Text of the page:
Coaching Cues - How to do the Turkish Get Up

The Turkish Get Up, from the outside looks like a crazy series of steps but is a staple exercise for our team here at MOTIVNY. This movement alone trains shoulder and trunk stability, mobility and lots of total body control as you move through multiple planes of motion. 

 

Intro to the TGU

 

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The TGU as many put it or The Turkish Get Up is one of the most important kettlebell exercises created. This series of movements demands stability, mobility, and coordination, all while building strength. 

 

A movement like this can be used and programmed in a variety of ways all based around the goal behind the pattern. For my own training and injuries I programmed in the Turkish Get Up to focus on shoulder stability. Throughout the series of movements you must be able to maintain control of a bell overhead.

 

There are so many other ways to program this in that works best for your body wether it's as a dynamic warmup, superset of a strength block or as a loaded mobility on a rest day. Whatever it is, it is imperative that as we age we learn how to navigate getting up and safely down to the ground. I'll show you how to execute a TGU safely along with bringing awareness to common errors or mistakes we want you to avoid.



Turkish Get Up benefits

 

For those who have no idea what this movement even looks like, this is a single arm kettlebell movement. Focusing on the shoulder, trunk, core, hips and lower body. Working stability, loaded mobility, and teaching you spacial awareness which in turn carries over to improving full body control and strength. This is one of the only movement patterns you'll see where you must move your body around a fixed object. 

 

As I had said earlier the TGU has so many different benefits, it then raises the question why or what is the goal behind including it in your programming. A shoulder stability drill, trunk stability, loaded mobility, learning to safely get off the ground or just to work on coordination, all are viable and very important goals or "whys" to include the TGU.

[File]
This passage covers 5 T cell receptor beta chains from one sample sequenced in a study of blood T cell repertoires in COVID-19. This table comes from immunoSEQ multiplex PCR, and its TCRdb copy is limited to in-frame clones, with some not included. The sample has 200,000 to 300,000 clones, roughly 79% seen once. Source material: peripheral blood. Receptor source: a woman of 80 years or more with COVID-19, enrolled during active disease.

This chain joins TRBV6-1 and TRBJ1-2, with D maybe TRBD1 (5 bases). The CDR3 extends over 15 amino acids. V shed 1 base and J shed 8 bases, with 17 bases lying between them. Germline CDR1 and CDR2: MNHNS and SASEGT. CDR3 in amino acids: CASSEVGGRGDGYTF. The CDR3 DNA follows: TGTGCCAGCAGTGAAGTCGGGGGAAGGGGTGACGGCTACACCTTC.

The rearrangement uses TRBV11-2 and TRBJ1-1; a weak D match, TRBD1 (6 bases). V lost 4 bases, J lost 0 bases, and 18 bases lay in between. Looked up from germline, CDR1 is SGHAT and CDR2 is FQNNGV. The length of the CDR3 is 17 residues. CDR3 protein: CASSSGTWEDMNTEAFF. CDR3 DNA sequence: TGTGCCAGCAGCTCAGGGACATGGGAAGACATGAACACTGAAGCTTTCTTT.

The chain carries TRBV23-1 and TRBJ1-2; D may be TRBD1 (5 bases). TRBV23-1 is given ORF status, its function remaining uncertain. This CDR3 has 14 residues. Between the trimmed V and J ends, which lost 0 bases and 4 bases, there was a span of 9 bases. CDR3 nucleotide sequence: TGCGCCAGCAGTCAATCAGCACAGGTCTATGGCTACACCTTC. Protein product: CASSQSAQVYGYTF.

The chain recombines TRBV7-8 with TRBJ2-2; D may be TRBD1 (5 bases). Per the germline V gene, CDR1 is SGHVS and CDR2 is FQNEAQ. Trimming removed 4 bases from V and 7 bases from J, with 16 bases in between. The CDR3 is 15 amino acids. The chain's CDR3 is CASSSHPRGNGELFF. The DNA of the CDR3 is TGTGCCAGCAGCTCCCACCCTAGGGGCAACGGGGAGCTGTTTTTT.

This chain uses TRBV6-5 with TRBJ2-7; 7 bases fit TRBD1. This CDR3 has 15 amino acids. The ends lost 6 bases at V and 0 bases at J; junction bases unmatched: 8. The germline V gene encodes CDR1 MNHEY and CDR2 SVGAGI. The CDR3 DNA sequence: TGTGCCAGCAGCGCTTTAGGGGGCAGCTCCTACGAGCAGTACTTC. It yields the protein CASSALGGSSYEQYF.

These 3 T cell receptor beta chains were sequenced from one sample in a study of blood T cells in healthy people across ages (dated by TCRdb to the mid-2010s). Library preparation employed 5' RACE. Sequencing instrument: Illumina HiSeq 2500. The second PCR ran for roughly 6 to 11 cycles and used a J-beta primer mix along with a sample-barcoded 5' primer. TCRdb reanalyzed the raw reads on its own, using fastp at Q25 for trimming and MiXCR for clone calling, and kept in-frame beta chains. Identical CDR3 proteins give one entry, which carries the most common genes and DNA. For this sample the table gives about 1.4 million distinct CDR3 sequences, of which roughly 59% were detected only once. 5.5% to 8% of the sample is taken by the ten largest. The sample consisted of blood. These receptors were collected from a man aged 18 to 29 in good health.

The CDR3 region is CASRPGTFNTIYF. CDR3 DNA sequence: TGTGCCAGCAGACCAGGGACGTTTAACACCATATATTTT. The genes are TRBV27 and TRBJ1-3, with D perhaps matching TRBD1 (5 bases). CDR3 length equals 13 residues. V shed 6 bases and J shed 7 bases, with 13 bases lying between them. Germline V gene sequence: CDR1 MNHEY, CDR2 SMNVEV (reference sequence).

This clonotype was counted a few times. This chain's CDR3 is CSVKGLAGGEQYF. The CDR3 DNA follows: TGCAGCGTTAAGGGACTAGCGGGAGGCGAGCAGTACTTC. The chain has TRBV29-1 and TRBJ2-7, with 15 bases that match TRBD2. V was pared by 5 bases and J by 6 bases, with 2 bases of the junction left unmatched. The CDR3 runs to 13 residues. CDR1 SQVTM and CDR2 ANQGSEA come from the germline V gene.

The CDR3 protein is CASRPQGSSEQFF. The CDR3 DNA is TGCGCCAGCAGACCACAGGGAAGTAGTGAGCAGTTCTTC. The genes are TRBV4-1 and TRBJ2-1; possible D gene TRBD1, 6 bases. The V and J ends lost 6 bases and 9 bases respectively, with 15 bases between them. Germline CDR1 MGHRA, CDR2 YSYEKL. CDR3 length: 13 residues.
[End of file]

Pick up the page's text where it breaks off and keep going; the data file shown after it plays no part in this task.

Turkish Get Up Cues and Demonstration


1). Lying on your right side in fetal position, both hands on the bell, roll onto your back with the bell lying on your chest. In starting position (half star fish), your right leg will be bent bringing your heel close to your butt. Left leg extended on a 45 degree angle with your foot flexed toes pointing to the sky.

Rolling to overhead-low
 

2). Both hands press the bell up over your chest, knuckles towards the ceiling keeping a straight arm at all times. Place left arm parallel to the left leg, driving your left heel into the ground. Using tension in your left hand and scapula perform a rolling motion reaching towards the left leg, while pulling the ground towards you to get up to your left forearm.  Watch the bell the whole time, push up onto your left wrist.

Floor to butt-low

 

 

Butt to stand-low-1

3). Sweep your left leg under your body maintaining shoulder stability, your knee landing about 5 inches behind your left wrist creating a 90 degree angle between your two legs. Shift your weight into your right hip, releasing  your hand from the ground. Engaging your glutes and coming up to extension. This set up is called a half kneeling windmill.